Tigard theater

Heroes and Villains

Review: Broadway Rose's "Up and Away" is an affectionate yet subversive musical superhero parody

Why superheroes? As films like The Avengers and The Dark Knight have elevated the profiles of comic-book characters, that question has reverberated through American pop culture. In an age when Star Wars takes a back seat to even B-list Marvel icons like Iron Man, it’s hard not to wonder what stories of costumed do-gooders have that other modern mythologies don’t.

If you want an answer, go see Broadway Rose’s production of Up and Away, a musical that mocks superheroes even as it burrows to the core of their unflagging appeal. It’s an imperfect play with a few poorly aimed satirical jabs, but it is also moving and subversive in ways that few superhero films are. By remixing elements from Superman lore (including an alien hero and a journalist love interest), it manages to excavate some of the reasons why superheroes matter to so many.

Colin Stephen Kane (left), Paul Rona, and Malia Tippets. Photo: Sam Ortega

Like Richard Donner’s 1978 film Superman, Up and Away shows us a doomed and distant planet from which a baby is sent to Earth. One time jump later, we’re in Farmtown, USA, where the brothers Joe (Paul Wrona) and Jerry Jessup (Colin Stephen Kane) discover a pair of mysterious crimson gloves. When Joe dons them, he can fly and see five seconds into the future (when he touches his head, that is). Invigorated by his newfound abilities, he sets off for Big City, where he becomes a crimefighter named Super Saver.

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Saints and sinners toss the dice

Broadway Rose's bright and brassy "Guys and Dolls" revives an American ritual and plays it out with splendid comic verve

During intermission Sunday afternoon at Broadway Rose’s mostly swell revival of Guys and Dolls, a high-powered musical-theater vehicle driven deftly by Ryan Reilly’s mellifluous Sky Masterson and Emily Sahler’s comic knockout of a Miss Adelaide, I found myself thinking, oddly, of the opening paragraphs of Katherine Dunn’s grand and slyly heartbreaking novel Geek Love, the story of a family of genetically mutated circus-sideshow performers and their adventures in the world.

The Binewski kids would sit around enchanted as Papa told the family story, a tale both bizarre and familiar, and would make sure Papa stayed the course:

“We children would sense our story slipping away to trivia. Arty would nudge me and I’d pipe up with, ‘Tell about the time when Mama was the geek!’ and Arty and Elly and Iphy and Chick would all slide into line with me on the floor between Papa’s chair and Mama.

“Mama would pretend to be fascinated by her sewing and Papa would tweak his swooping mustache and vibrate his tangled eyebrows, pretending reluctance. ‘Welllll …’ he’d begin, ‘it was a long time ago …’

“ ‘Before we were born!’

“ ‘Before …’ he’d proclaim, waving his arm in his grandest ringmaster style, ‘before I even dreamed you, my dreamlets!’”

I thought of Dunn’s novel not only because both Geek Love and Guys and Dolls are uncanny dreams, tales of outrageous characters and situations in search of a normalcy they can call their own, but also because the Binewski kids, wrapped and rapt in the magic of a familiar story that is also their story, seem like stand-ins for almost any audience at a show like Guys and Dolls.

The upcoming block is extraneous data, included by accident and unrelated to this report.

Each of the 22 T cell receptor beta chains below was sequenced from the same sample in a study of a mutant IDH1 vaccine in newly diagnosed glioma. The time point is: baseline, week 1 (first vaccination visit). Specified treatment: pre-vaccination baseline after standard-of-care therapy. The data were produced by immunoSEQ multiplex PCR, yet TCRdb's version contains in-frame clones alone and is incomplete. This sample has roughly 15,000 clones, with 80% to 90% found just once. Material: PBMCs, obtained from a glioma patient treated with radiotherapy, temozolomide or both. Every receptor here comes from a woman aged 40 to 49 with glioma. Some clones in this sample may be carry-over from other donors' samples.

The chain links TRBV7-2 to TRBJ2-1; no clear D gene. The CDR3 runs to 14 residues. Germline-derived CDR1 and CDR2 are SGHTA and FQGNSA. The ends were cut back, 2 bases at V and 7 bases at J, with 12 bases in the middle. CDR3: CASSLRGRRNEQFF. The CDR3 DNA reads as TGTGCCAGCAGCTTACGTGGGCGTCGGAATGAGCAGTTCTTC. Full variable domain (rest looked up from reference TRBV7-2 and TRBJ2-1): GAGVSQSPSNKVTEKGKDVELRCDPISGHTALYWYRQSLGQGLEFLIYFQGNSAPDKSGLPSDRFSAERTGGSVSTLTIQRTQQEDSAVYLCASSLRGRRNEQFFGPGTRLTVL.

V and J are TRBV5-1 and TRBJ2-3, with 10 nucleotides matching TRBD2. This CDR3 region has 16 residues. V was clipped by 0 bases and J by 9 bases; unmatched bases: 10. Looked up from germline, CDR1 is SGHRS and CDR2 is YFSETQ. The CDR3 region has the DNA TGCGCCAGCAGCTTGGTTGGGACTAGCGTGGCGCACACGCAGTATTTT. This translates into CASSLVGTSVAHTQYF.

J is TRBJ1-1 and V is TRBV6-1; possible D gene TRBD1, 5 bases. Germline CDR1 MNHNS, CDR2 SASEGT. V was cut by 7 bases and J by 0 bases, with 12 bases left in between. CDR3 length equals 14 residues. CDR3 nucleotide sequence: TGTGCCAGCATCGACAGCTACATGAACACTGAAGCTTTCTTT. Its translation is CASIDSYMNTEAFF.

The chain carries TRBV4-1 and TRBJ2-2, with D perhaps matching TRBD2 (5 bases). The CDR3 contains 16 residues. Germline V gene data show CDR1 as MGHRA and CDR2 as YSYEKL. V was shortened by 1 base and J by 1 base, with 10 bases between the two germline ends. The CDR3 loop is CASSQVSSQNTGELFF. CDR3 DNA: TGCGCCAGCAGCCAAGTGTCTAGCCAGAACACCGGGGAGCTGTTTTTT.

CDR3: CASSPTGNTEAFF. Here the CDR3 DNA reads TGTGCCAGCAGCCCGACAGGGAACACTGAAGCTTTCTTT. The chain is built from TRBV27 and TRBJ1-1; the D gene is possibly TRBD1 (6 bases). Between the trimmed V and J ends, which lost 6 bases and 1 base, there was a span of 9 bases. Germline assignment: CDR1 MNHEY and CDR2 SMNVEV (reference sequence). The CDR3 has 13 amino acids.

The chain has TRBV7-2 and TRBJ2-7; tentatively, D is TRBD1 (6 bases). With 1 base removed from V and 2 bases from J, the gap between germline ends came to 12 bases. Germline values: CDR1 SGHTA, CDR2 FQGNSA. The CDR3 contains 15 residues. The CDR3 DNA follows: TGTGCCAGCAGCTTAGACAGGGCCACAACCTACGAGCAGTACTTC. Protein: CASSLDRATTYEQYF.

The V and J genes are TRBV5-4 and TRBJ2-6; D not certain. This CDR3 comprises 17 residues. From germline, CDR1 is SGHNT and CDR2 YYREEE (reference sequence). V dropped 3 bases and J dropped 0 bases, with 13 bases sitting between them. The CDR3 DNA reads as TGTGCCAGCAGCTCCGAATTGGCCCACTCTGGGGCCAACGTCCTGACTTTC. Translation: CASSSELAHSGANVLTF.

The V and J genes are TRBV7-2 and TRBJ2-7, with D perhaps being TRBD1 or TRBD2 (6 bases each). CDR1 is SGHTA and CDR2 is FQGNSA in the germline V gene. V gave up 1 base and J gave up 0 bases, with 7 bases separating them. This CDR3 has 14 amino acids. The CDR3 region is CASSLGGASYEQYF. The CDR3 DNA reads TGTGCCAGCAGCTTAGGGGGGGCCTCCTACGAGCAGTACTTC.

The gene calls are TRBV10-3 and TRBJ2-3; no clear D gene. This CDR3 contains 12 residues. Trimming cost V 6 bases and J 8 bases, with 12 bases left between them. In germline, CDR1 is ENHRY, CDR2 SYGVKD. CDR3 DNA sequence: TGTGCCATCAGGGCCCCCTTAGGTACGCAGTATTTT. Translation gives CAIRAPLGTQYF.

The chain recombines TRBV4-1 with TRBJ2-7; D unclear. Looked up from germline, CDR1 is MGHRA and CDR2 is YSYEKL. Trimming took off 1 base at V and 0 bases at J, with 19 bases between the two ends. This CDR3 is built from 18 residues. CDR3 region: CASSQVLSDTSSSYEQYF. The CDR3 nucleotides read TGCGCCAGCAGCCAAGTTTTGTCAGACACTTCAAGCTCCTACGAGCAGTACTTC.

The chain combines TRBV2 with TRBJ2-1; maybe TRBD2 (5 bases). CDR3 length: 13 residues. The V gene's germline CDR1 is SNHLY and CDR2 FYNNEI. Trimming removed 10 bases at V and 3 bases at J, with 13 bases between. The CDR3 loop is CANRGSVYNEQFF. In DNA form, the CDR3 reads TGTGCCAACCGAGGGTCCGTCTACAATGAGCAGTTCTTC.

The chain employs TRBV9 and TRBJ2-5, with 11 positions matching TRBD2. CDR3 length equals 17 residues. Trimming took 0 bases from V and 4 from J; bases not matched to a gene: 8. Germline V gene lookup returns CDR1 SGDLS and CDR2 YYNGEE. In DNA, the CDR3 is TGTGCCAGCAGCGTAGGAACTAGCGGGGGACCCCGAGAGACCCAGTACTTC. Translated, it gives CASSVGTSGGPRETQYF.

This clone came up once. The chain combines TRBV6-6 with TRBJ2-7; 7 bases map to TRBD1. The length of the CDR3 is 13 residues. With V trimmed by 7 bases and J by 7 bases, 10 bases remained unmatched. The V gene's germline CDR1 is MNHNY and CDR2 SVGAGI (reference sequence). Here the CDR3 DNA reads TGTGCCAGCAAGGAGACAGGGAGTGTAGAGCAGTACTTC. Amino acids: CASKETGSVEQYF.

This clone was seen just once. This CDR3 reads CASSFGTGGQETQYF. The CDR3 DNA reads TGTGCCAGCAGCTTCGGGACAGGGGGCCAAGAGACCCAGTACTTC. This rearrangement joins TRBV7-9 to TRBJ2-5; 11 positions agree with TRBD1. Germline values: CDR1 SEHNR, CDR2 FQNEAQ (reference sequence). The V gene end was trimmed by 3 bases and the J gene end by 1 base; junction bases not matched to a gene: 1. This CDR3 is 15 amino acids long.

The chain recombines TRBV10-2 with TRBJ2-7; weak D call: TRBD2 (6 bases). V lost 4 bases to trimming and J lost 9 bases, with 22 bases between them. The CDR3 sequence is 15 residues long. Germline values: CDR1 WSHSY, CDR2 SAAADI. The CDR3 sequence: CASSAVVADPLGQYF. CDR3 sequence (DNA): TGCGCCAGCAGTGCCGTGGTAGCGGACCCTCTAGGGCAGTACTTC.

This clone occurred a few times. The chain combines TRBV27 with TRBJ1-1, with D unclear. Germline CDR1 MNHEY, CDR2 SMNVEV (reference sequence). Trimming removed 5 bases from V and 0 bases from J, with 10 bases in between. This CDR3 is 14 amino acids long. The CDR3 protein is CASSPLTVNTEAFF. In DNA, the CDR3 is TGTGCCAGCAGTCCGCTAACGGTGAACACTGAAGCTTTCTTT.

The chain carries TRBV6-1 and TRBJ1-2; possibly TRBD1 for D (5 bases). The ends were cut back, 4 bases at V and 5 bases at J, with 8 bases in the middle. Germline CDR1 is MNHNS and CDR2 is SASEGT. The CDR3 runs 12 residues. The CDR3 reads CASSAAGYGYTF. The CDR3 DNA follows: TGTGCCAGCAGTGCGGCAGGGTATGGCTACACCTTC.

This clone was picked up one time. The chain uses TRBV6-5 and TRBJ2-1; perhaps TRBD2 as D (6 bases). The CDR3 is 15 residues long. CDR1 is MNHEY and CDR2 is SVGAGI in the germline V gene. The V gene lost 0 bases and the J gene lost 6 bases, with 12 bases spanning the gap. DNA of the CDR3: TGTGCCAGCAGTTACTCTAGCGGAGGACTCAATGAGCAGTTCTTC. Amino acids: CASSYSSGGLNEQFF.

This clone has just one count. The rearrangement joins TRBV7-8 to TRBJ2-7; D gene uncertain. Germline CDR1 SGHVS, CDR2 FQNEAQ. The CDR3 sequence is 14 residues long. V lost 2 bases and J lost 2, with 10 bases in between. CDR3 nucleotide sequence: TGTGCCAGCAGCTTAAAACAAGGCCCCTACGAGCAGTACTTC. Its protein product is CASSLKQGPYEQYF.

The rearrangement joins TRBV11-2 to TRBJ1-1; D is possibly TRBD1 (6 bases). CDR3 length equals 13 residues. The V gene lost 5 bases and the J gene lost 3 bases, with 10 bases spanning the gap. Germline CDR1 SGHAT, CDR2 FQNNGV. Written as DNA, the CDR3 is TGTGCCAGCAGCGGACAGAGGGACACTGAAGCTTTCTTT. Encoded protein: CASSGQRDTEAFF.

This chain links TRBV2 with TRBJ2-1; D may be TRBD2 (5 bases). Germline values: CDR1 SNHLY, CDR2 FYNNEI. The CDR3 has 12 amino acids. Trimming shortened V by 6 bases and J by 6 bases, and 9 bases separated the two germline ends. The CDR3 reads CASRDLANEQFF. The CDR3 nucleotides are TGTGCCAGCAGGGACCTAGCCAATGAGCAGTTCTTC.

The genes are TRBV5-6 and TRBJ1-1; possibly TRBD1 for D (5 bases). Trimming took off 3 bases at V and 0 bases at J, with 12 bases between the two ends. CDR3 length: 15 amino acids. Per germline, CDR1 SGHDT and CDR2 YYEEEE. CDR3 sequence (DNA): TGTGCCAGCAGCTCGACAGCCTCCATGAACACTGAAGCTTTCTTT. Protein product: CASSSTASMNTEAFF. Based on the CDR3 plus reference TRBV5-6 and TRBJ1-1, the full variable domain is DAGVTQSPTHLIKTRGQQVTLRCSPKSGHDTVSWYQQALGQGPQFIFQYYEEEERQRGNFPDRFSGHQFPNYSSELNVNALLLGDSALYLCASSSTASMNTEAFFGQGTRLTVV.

Brandon B. Weaver, Will Shindler and Jesse Cromer in “Guys and Dolls.” Photo: Craig Mitchelldyer

By this point in its life – the musical debuted on Broadway in 1950, based on already familiar stories by the wise-guy story spinner Damon Runyon – there is no surprise to be sprung; or rather, the surprises come not in the tale itself, which most everybody knows (and bless you if you’re a newbie: there’s nothing like the first time), but in the unveiling of the particulars of this particular production in this particular performance. The warmth and pleasure come not in the shock of the new, but in the communal ritual of revisiting a story known and loved. In a theater world possessed by an overwhelming and necessary urgency to create something new, it’s a good reminder that theater is also built on ritual and repetition, on the familiar fascination of listening once again to a well-told tale. Even if it’s about gangsters or geeks. Tell us again, Papa.

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Still Dancing, Still the Queen

Broadway Rose's "Mamma Mia!" is a not-so-guilty pleasure

I was eating a veggie burger and chatting with two fellow journalists when the subject of guilty-pleasure music came up. This was a few weeks ago and for a moment, I debated whether I should reveal the truth. But eventually, I summoned the courage to say it. “I wouldn’t call it a guilty pleasure because I don’t feel guilty about it,” I told them, “but I love ABBA.”

I expected to be tossed from the room with French fries shoved up my nostrils. That didn’t happen. Instead, one of my friends simply said something along the lines of, “If you’re going to go for cheese, you may as well go for the king of cheese.”

Laura McCulloch, Peggy Taphorn, and Lisamarie Harrison in “Mamma Mia!” Photo: Craig Mitchelldyer

That sums it up for me. ABBA, the Swedish pop group of chart-topping, Broadway-busting fame, is fueled by giddy electronic beats and a feverish sentimentality that makes their songs easy to mock—and makes them a giddy joy. It’s addictive music, but it’s more than that. It’s a sound that reverberates with contagious glee and romance, making you think of swirling disco balls, heartache, Molly Ringwald, and prom night.

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